12 Frightening Facts About Milk

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12 Frightening Facts about Milk

A large observational cohort study[1] in Sweden found that women consuming more than 3 glasses of milk a day had almost twice the mortality over 20 years compared to those women consuming less than one glass a day. In addition, the high milk-drinkers did not have improved bone health. In fact, they had more fractures, particularly hip fractures.

Interestingly, the study also found that fermented milk products (cheese and yogurt) significantly decreased mortality and fractures among these women. For each serving of these fermented dairy products, the rate of mortality and hip fractures was reduced by 10-15%. The researchers pin the negative effects of liquid milk on D-galactose, a breakdown product of lactose that has been shown to be pro-inflammatory. Milk has much more D-galactose than does cheese or yogurt.

I am surprised that this study garnered so much mass media attention upon its release, as it highlights the deleterious side of milk, but I also think it is important to keep the findings in context. And when it comes to the health effects of dairy, the context is not so pretty:

  1. In observational studies both across countries and within single populations, higher dairy intake has been linked to increased risk of prostate cancer (cited in [2]).
  2. Observational cohort studies have shown higher dairy intake is linked to higher ovarian cancer risk (cited in [2]).
  3. Cow’s milk protein may play a role in triggering type 1 diabetes through a process called molecular mimicry[3].
  4. Across countries, populations that consume more dairy have higher rates of multiple sclerosis[4].
  5. In interventional animal experiments and human studies, dairy protein has been shown to increase IGF-1 (Insulin-like Growth Factor-1) levels. Increased levels of IGF-1 has now been implicated in several cancers[5].
  6. In interventional animal experiments[6] and human experiments[7], dairy protein has been shown to promote increased cholesterol levels (in the human studies and animal studies) and atherosclerosis (in the animal studies).
  7. The primary milk protein (casein) promotes cancer initiated by a carcinogen in experimental animal studies[8].
  8. D-galactose has been found to be pro-inflammatory and actually is given to create animal models of aging[1].
  9. Higher milk intake is linked to acne[9].
  10. Milk intake has been implicated in constipation[10] and ear infections (cited in [2]).
  11. Milk is perhaps the most common self-reported food allergen in the world[11].
  12. Much of the world’s population cannot adequately digest milk due to lactose intolerance.

So despite being very pleased that the public is glimpsing some of the evidence against milk in this recent study (though they also could be hearing about the benefits of cheese and yogurt from this same study), I think there is a far more powerful story; a story that takes into account the largely hidden context of diet and dairy research. There is a wealth of indirect evidence of very serious possible harms of consuming dairy foods, and, on the flip side, the evidence that milk prevents fractures is scant.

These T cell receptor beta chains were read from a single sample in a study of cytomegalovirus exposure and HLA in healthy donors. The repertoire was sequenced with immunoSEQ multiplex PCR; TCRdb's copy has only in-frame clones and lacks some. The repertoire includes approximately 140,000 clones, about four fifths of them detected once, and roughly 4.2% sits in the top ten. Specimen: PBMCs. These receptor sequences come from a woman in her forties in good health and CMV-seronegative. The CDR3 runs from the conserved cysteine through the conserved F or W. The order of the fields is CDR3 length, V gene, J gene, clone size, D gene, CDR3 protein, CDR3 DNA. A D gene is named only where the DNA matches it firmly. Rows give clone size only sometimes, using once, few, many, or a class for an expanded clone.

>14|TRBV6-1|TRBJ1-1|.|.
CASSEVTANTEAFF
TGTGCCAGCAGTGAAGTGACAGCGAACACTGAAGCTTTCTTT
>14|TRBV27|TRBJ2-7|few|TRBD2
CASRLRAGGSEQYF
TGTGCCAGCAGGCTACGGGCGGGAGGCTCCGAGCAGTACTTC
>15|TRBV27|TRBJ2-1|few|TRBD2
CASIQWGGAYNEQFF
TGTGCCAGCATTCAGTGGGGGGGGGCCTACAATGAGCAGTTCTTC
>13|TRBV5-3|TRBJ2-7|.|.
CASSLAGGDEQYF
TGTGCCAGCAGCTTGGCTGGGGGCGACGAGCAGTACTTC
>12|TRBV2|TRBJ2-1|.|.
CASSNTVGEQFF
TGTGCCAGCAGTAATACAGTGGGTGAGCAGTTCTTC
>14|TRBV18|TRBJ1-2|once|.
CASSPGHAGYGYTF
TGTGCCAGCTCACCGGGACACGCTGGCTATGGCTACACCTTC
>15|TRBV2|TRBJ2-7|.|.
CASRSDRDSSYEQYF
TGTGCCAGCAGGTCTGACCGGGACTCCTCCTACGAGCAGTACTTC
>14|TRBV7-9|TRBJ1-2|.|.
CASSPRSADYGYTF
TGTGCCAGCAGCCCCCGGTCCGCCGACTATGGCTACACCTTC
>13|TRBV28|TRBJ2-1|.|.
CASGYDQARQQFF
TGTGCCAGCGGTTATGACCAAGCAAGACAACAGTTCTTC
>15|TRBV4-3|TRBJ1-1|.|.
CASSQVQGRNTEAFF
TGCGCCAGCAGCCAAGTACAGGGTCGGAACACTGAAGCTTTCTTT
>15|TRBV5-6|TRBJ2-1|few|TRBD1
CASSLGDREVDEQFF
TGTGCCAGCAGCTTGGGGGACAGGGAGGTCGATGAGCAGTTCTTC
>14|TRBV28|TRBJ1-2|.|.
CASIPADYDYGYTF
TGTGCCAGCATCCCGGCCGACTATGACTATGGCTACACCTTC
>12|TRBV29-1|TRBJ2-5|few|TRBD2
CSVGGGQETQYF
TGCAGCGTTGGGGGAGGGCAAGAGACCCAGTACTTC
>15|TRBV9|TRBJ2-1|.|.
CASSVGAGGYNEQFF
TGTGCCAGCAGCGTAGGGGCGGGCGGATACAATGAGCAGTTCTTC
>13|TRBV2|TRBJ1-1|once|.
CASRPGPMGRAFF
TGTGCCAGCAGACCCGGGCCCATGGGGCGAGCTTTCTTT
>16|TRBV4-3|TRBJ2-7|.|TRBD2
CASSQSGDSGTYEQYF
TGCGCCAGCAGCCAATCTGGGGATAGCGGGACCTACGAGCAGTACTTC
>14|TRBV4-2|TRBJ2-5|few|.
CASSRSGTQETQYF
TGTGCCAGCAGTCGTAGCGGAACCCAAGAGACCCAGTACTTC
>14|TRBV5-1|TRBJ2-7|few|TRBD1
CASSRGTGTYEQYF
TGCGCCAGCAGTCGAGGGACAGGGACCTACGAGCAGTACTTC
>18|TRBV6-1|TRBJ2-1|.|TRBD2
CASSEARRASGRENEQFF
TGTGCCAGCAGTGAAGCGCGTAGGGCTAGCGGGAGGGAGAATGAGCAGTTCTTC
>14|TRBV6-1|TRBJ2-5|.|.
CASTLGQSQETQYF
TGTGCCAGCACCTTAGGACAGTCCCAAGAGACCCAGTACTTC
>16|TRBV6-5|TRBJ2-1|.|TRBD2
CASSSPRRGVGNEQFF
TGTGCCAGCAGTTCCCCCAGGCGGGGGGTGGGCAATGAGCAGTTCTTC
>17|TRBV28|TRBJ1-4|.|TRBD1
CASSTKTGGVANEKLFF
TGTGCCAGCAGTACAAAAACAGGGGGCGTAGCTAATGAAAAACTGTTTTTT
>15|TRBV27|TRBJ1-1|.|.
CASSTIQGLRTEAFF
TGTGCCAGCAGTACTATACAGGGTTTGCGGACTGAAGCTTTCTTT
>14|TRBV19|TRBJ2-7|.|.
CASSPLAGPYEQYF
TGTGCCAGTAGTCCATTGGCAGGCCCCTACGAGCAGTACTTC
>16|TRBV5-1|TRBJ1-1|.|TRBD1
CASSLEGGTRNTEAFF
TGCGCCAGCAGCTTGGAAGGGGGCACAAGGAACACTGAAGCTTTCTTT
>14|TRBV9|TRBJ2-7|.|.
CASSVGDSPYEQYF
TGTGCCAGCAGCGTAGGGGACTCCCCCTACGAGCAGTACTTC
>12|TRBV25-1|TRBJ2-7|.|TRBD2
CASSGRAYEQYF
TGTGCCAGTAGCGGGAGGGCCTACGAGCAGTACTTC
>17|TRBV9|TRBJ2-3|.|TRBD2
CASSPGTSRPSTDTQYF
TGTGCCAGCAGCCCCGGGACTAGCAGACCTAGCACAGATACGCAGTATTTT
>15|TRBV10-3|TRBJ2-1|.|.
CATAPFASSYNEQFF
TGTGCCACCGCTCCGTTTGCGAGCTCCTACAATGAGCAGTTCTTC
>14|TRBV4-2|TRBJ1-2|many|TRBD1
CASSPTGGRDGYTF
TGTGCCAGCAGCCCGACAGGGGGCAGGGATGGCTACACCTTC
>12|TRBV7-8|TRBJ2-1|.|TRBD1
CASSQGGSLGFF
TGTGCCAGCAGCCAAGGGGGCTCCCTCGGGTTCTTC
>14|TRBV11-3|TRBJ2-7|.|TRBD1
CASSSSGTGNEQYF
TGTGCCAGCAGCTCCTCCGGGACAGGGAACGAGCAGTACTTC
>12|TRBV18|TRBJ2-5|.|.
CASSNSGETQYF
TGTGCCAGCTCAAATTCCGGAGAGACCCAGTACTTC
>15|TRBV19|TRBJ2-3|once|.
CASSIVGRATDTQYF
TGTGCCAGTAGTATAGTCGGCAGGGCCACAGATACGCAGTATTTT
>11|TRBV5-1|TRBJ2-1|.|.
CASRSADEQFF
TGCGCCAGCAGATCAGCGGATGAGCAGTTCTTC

As we look beyond the headlines, it is hard to think that we should continue to consume the lactation fluid that exists in nature to nourish and rapidly grow calves.

References

  1. Michaelsson K, Wolk A, Langenskiold S, et al. Milk intake and risk of mortality and fractures in women and men: cohort studies. Bmj 2014;349:g6015.
  2. Lanou AJ. Should dairy be recommended as part of a healthy vegetarian diet? Counterpoint. The American journal of clinical nutrition 2009;89:1638S-42S.
  3. Dahl-Jorgensen K, Joner G, Hanssen KF. Relationship between cows’ milk consumption and incidence of IDDM in childhood. Diabetes Care 1991;14:1081-3.
  4. Malosse D, Perron H, Sasco A, Seigneurin JM. Correlation between milk and dairy product consumption and multiple sclerosis prevalence: a worldwide study. Neuroepidemiology 1992;11:304-12.
  5. Key TJ. Diet, insulin-like growth factor-1 and cancer risk. Proc Nutr Soc 2011:1-4.
  6. Kritchevsky D. Dietary protein, cholesterol and atherosclerosis: a review of the early history. The Journal of nutrition 1995;125:589S-93S.
  7. Gardner CD, Messina M, Kiazand A, Morris JL, Franke AA. Effect of two types of soy milk and dairy milk on plasma lipids in hypercholesterolemic adults: a randomized trial. Journal of the American College of Nutrition 2007;26:669-77.
  8. Youngman LD, Campbell TC. Inhibition of aflatoxin B1-induced gamma-glutamyltranspeptidase positive (GGT+) hepatic preneoplastic foci and tumors by low protein diets: evidence that altered GGT+ foci indicate neoplastic potential. Carcinogenesis 1992;13:1607-13.
  9. Spencer EH, Ferdowsian HR, Barnard ND. Diet and acne: a review of the evidence. Int J Dermatol 2009;48:339-47.
  10. Caffarelli C, Baldi F, Bendandi B, Calzone L, Marani M, Pasquinelli P. Cow’s milk protein allergy in children: a practical guide. Italian journal of pediatrics 2010;36:5.
  11. Rona RJ, Keil T, Summers C, et al. The prevalence of food allergy: a meta-analysis. J Allergy Clin Immunol 2007;120:638-46.

Thomas M. Campbell, MD is medical director of the T. Colin Campbell Center for Nutrition Studies. As part of his groundbreaking UR Program for Nutrition in Medicine, he works in Rochester, NY, with individual patients and groups to optimize health and prevent and treat illness using nutrition and lifestyle. He is co-author of The China Study and author of The China Study Solution.
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